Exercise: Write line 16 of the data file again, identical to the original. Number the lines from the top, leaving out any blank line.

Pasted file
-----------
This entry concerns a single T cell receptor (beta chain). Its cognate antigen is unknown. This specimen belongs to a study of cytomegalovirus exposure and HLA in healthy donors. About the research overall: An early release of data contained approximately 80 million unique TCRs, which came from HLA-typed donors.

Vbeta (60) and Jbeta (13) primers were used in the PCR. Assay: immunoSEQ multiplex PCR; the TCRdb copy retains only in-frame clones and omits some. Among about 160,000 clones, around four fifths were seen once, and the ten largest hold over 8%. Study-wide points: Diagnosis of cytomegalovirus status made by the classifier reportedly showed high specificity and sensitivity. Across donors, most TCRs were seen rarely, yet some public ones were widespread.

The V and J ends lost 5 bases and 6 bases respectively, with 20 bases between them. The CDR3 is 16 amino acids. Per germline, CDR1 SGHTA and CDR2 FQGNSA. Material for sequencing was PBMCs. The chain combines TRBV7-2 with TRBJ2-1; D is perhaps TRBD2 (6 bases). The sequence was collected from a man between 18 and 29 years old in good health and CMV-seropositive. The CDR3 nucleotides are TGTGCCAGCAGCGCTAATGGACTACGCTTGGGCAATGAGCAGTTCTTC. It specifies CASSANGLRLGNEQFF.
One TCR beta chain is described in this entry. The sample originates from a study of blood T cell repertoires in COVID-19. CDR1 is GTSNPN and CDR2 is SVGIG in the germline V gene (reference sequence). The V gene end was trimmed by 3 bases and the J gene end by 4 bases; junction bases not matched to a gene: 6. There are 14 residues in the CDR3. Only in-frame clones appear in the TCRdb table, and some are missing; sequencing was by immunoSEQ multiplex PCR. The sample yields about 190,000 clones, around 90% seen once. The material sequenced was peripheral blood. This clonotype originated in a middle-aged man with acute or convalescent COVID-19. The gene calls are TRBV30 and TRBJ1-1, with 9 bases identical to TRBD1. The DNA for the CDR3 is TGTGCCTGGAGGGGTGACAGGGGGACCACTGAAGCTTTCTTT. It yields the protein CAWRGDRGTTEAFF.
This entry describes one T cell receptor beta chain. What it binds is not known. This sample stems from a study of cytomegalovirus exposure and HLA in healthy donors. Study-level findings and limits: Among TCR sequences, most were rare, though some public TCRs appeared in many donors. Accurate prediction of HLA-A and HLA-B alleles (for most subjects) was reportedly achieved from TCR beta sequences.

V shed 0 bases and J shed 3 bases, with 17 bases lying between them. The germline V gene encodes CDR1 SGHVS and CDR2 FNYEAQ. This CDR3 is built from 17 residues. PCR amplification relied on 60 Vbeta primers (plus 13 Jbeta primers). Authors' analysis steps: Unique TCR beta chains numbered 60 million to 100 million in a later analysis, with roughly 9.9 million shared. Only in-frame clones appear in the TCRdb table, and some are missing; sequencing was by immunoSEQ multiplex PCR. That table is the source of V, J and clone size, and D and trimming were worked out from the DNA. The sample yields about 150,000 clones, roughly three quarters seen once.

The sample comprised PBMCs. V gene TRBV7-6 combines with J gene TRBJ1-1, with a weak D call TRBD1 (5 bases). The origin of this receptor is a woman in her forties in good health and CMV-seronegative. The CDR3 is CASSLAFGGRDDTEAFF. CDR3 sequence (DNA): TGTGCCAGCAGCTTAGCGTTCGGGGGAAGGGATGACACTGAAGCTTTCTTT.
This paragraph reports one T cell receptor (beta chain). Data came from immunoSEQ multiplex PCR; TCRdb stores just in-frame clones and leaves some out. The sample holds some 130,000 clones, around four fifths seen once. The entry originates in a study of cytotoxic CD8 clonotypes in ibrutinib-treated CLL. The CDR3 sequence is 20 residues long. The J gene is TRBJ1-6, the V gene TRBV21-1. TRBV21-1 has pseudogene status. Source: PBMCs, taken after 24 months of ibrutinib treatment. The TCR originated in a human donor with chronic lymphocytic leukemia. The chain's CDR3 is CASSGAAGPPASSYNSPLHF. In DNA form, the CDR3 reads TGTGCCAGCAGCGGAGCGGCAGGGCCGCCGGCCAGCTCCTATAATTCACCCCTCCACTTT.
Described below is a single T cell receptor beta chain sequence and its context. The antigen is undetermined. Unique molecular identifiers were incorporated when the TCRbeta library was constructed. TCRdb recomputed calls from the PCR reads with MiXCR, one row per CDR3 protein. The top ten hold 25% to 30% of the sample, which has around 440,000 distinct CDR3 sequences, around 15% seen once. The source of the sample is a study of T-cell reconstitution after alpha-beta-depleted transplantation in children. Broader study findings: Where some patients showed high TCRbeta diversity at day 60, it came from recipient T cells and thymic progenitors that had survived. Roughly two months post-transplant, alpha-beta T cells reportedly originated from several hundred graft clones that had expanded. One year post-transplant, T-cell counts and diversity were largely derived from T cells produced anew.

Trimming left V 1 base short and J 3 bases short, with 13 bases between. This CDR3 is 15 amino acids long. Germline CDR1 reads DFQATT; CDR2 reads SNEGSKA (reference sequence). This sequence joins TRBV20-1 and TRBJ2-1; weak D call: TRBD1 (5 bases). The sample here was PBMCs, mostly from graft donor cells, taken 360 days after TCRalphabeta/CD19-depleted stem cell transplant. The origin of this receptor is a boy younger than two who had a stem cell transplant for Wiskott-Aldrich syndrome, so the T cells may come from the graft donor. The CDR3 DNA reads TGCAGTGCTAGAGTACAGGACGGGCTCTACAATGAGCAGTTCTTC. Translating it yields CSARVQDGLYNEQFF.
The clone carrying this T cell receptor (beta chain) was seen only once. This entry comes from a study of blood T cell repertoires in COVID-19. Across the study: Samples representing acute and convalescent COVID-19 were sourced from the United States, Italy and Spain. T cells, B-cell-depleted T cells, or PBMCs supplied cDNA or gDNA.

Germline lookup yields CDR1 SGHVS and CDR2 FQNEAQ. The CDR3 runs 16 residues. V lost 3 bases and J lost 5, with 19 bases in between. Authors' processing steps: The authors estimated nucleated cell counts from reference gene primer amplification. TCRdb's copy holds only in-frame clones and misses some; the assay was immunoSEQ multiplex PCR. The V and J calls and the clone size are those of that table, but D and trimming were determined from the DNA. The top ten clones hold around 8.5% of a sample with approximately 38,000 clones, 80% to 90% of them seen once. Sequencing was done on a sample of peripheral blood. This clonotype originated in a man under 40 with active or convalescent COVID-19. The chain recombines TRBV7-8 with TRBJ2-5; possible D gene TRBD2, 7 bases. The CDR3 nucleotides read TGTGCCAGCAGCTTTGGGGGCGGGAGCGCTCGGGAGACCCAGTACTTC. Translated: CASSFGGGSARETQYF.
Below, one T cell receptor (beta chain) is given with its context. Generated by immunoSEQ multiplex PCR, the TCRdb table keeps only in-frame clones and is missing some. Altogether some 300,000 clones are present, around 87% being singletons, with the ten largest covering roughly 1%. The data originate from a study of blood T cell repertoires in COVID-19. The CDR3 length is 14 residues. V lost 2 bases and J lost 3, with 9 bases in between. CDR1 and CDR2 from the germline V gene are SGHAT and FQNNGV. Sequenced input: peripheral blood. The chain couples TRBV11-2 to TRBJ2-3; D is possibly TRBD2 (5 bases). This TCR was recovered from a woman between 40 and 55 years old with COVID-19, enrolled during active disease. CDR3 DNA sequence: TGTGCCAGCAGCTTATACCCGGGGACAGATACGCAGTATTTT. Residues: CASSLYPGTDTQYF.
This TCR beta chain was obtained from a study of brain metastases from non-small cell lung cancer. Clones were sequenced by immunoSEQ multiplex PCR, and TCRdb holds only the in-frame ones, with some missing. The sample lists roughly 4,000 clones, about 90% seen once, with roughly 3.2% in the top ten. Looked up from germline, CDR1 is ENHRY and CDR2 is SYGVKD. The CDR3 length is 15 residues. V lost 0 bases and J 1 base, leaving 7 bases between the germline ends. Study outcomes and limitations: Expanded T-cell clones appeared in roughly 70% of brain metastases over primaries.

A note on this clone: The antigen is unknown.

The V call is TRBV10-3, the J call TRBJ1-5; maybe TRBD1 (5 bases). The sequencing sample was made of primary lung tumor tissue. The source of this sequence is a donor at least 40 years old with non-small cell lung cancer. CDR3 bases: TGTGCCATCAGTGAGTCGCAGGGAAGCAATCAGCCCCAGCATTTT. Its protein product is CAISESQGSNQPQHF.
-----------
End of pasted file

The V call is TRBV10-3, the J call TRBJ1-5; maybe TRBD1 (5 bases). The sequencing sample was made of primary lung tumor tissue. The source of this sequence is a donor at least 40 years old with non-small cell lung cancer. CDR3 bases: TGTGCCATCAGTGAGTCGCAGGGAAGCAATCAGCCCCAGCATTTT. Its protein product is CAISESQGSNQPQHF.